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[SYDNEY] Researchers have developed a new and cheaper method of recycling used cooking oil and agricultural waste into biodiesel, and efficiently convert food scraps, micro-plastics and old tyres into valuable molecules used in medicines, fertilisers and biodegradable packaging.
The highly porous, micron-sized ceramic sponge contains different specialised active components that accelerate chemical reactions, according to the research, an international collaboration led by RMIT University in Melbourne, Australia, published 26 October in Nature Catalysis.
Molecules enter the sponge through large pores, where they undergo the first chemical reaction, and then pass into smaller pores to undergo the second reaction with the help of nanoparticles.
“Our new, solid catalyst is cheap to fabricate, easy to recover, and reuse, from biodiesel, requires less energy and creates less waste for biodiesel production,” says Adam Lee, co-lead investigator and professor of sustainable chemistry at RMIT University.
“It also includes a built-in cleaning component that neutralises common contaminants. This allows the catalyst to cope with dirty oils, and to keep working for longer without needing to be replaced, offering a significant cost saving.”
The innovation has the potential to lift rural farmers and villages out of energy poverty — a current dependence on fossil fuels — by enabling them to produce their own fuels, the researchers believe.
Currently, huge quantities of agricultural waste, notably from cereal crops, are burned annually in developing countries, resulting in poor air quality, damage to health and contributing to climate change.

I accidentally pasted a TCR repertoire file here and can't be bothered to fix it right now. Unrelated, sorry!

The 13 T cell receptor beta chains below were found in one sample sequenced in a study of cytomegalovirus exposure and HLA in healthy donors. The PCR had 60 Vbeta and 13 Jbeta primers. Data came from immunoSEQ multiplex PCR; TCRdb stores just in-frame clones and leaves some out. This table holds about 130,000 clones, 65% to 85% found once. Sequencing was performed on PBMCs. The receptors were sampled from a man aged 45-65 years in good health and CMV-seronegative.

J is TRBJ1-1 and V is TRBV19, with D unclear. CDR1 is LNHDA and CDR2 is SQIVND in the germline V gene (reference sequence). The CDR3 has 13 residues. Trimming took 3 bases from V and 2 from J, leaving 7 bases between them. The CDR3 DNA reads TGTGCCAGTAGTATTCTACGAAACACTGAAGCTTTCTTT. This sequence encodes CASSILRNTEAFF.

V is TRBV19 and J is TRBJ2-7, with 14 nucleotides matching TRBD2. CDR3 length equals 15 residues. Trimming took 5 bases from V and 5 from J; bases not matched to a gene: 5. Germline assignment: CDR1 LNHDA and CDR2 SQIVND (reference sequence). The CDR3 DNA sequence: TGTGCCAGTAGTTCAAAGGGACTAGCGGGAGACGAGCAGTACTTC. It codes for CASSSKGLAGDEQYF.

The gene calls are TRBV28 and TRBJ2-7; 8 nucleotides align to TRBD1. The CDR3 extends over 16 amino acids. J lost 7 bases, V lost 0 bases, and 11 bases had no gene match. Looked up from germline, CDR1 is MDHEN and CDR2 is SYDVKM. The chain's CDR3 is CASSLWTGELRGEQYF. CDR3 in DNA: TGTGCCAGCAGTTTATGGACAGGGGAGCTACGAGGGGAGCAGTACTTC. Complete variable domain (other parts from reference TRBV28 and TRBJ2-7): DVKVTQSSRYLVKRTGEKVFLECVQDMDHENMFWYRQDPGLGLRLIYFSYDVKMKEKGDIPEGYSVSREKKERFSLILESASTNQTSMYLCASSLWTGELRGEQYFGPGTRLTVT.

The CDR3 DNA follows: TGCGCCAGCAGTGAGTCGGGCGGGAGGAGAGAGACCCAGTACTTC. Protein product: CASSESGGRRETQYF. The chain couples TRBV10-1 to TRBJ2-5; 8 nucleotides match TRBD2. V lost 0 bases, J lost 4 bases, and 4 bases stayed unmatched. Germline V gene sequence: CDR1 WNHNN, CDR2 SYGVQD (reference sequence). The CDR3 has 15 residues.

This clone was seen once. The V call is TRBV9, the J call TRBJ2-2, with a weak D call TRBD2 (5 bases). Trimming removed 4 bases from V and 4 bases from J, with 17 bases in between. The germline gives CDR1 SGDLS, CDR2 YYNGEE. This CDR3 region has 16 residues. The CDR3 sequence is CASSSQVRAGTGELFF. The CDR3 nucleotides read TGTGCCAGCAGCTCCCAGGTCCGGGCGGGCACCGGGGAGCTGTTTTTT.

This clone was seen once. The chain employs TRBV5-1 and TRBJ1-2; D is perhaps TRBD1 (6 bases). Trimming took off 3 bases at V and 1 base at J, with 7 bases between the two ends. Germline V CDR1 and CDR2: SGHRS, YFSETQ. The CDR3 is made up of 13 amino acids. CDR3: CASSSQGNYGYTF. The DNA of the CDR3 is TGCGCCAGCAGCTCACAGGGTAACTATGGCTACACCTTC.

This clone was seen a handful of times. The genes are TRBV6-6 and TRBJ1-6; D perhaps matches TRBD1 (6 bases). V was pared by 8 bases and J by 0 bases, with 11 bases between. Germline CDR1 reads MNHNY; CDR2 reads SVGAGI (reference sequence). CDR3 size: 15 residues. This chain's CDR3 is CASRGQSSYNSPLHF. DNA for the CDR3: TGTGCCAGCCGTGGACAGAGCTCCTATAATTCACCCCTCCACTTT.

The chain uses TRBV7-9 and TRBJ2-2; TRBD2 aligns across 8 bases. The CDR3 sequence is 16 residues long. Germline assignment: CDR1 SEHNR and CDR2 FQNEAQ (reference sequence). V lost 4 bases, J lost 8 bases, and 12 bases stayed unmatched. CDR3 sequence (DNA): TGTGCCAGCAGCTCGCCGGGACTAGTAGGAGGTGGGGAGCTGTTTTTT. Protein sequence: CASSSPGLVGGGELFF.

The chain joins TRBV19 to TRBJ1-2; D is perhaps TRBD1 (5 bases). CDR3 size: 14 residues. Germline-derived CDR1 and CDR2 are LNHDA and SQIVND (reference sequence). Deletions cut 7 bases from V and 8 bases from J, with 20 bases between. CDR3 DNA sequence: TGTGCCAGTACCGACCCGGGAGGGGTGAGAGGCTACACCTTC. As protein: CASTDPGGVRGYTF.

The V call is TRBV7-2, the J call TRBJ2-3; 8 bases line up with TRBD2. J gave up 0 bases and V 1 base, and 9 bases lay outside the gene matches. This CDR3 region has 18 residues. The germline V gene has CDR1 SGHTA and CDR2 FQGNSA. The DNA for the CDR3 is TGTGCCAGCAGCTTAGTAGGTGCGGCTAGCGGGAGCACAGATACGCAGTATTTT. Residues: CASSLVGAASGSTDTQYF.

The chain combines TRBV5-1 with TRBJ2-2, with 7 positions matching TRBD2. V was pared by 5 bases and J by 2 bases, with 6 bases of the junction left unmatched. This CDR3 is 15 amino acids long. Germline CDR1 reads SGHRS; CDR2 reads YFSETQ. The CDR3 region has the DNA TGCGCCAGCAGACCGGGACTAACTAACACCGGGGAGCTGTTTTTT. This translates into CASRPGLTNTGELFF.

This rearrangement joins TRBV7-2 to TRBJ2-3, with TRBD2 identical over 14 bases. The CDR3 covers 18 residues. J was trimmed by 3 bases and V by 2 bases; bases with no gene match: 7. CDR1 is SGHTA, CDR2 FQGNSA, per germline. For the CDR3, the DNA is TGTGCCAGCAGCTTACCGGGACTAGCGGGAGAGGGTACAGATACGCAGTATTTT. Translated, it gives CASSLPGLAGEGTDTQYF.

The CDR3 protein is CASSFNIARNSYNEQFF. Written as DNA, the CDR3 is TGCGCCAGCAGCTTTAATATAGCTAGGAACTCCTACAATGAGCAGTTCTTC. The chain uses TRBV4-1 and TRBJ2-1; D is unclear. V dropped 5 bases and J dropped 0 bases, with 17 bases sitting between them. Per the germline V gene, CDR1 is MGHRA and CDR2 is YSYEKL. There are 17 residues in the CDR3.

“The multifunctional catalyst offers a low-cost and low-tech route to recycle carbon contained in this waste — from rice husks and vegetable peelings to rancid used cooking oil — and advance towards a circular economy”
Karen Wilson, RMIT University
“The multifunctional catalyst offers a low-cost and low-tech route to recycle carbon contained in this waste — from rice husks and vegetable peelings to rancid used cooking oil — and advance towards a circular economy,” says Karen Wilson, co-lead investigator and professor of catalysis at RMIT University.
The research team is currently working to scale-up catalyst production from the gram to multi-kilogram scale to make it commercially available, and to create a range of similar catalysts tailored for different waste streams, for example, used cooking oil, sugarcane bagasse and vegetable scraps.
“We are hoping to bring our first catalysts to market in one to two years and reduce costs,” says Lee.
“This research offers interesting possibilities for the South and South-East Asian region where low-grade, mixed food-stock … is available from agro-wastes, used cooking oils and waste plastics in rural and urban areas,” he tells SciDev.Net.
“However, this requires research findings to be tested through practical ground application to understand the benefits and trade-offs to farmers and small entrepreneurs.”